While at the top of the tower, the books I was reading were: ‘Death’ by Todd May (I had finished it weeks ago, and you can read the book review here: Book Review: Death [Todd May], but felt like re-reading some passages in the wake of Bart’s passing), ‘State and Revolution’ by Vladimir Lenin, ‘Six Walks in the Fictional Woods’ by Umberto Eco, and ‘The Bomber Mafia’ by Malcolm Gladwell. (I’ll be posting book reviews for each of these in the future.)

Return Trip to the Car

After climbing back down, I hiked back down the slope, taking a slightly different route (the one actually listed on the AllTrails map, which has you take a slightly more scenic route, rather than fully up the rock slope) on my way back to the car. The gnats were present as soon as I got to the bottom of the Tower, and perhaps in even larger numbers. Made it to my car without incident and took off my hiking boots and then drove home, stopping at my parents, getting to see my little nephew and hanging out with him for a bit before he was picked up by my sister and brother in law.

Reflections, Thoughts, and the End

This was a needed hike. My 2021 has gone horribly awry from where I wanted it to go starting in March. And has not been the year I wanted it to be – at all; to say the least. I haven’t gotten to go to breweries like I wanted, and I haven’t really hiked as much as I wanted, or as I had planned. I’ve felt more isolated this year than in past years – including COVID central 2020. This hike was much needed. It was short, it was one I’ve been to many times, and it was on a day where I needed to reflect, to meditate, and to think. It was a recharging of batteries so to speak. A realignment with all things; instead of the Buddha under the Bodhi tree, I was Ben under the Tower’s cage. Maybe not similar, or an apt analogy, but it is how I spent some of my afternoon; reflecting and thinking, about life, about Bart, about death, about the meaning to things (and the lack thereof). Thought about cancer, about my mom’s cancer battles and the fear of it coming back, of losing my Aunt Janet to cancer, of my Great Grandma’s fight against Alzheimer’s and her loss to it, and so many others that I’ve known throughout my life who passed away to some form of cancer or another.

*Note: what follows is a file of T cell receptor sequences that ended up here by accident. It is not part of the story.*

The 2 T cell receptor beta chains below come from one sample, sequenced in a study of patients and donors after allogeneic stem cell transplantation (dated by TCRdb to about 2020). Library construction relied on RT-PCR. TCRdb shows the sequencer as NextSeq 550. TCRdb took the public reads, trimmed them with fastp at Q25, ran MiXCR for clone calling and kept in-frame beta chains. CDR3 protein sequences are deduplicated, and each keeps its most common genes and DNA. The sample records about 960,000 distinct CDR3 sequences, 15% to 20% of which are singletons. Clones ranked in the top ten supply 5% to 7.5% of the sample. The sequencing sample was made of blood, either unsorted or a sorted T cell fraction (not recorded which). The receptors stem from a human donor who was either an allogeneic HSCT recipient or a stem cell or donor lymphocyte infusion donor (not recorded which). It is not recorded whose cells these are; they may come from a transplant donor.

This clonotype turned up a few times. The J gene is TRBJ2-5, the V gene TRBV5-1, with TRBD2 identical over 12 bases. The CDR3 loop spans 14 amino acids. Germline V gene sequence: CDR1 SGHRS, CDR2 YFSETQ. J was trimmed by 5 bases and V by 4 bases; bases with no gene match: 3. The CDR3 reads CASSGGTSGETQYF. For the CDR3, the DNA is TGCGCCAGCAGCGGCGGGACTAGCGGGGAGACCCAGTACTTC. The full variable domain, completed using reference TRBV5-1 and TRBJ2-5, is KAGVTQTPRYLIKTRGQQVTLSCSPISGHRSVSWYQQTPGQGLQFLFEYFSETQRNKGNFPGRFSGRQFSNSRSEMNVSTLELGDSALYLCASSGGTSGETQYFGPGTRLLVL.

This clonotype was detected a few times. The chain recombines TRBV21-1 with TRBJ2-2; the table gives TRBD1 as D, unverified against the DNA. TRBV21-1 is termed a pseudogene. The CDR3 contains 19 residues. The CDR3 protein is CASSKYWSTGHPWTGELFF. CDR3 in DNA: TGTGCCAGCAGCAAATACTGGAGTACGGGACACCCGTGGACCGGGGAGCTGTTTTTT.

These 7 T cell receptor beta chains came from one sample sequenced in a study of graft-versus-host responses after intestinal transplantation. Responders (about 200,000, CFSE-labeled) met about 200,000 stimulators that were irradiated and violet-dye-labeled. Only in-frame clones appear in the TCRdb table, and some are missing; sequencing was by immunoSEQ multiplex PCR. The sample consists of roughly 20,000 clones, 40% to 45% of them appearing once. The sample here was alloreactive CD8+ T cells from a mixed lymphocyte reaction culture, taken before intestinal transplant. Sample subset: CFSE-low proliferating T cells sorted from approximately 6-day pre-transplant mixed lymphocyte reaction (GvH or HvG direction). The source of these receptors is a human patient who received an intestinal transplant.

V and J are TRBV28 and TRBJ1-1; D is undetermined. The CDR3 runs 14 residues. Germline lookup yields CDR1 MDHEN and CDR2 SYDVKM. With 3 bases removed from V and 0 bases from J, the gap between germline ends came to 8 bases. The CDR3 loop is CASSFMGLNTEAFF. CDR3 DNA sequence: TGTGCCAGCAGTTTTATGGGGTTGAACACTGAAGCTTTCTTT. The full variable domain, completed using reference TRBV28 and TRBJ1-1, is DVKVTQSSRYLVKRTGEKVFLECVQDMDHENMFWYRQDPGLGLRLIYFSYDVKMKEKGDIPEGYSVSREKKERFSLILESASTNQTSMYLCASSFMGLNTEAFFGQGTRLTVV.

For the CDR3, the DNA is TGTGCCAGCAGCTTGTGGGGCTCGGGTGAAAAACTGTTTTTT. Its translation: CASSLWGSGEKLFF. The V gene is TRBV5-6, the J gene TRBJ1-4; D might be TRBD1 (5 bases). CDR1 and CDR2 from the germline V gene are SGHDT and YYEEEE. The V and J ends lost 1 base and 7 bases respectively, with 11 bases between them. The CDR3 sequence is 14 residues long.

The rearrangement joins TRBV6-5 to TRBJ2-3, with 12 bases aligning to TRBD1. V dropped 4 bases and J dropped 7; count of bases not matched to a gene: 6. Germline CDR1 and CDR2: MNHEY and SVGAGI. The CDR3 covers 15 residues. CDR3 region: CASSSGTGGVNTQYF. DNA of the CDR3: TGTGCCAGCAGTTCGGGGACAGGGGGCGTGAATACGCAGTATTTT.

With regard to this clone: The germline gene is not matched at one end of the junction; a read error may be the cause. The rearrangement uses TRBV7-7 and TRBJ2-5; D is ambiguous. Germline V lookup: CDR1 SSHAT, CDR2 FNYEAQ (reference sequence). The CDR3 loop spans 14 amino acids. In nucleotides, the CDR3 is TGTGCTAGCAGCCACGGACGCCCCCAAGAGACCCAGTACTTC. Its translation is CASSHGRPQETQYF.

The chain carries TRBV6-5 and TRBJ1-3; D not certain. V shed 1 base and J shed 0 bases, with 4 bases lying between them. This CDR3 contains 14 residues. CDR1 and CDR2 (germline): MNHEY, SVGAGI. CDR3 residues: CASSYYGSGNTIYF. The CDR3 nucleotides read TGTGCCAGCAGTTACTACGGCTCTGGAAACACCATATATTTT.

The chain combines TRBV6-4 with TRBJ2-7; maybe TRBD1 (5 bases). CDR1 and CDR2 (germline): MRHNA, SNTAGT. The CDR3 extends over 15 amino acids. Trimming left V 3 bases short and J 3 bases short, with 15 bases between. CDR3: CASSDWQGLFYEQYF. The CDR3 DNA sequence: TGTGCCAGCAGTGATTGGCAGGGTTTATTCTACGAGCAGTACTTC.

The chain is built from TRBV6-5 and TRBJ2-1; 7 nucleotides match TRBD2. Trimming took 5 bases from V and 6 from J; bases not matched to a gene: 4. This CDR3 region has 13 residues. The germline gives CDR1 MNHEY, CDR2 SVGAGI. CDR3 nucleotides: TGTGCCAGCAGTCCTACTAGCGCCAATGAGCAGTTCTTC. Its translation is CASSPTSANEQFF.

I think of Albert Camus and his absurdism, of Sartre and his existentialism, Kierkegaard and his thoughts about life and everything. These are the moments people need to make time for more. For reflection, meditation, self thought, to examine one’s own inner thoughts and life, to be a bit more Socratic. And thinking of Bart’s service, and of his life, it made me think about how we all need and should be more like him. Outgoing, cherishing the moments with friends, loved ones, living for the moment, helping others, extolling the virtues of those we are proud of, having fun, doing things out of our comfort zones, living life to its utmost potential. Bart did this, and more.


Here’s some links, both on the blog and outside of the blog to various things related to the hike.


Governor Dick:

The Beer Thriller Hikes and Travelogues:

Measure of a Well Lived Life

Be safe out there everyone, get vaccinated, love each other, live life to its fullest. Grow each day. Peace, hugs, and chugs.

-B. Kline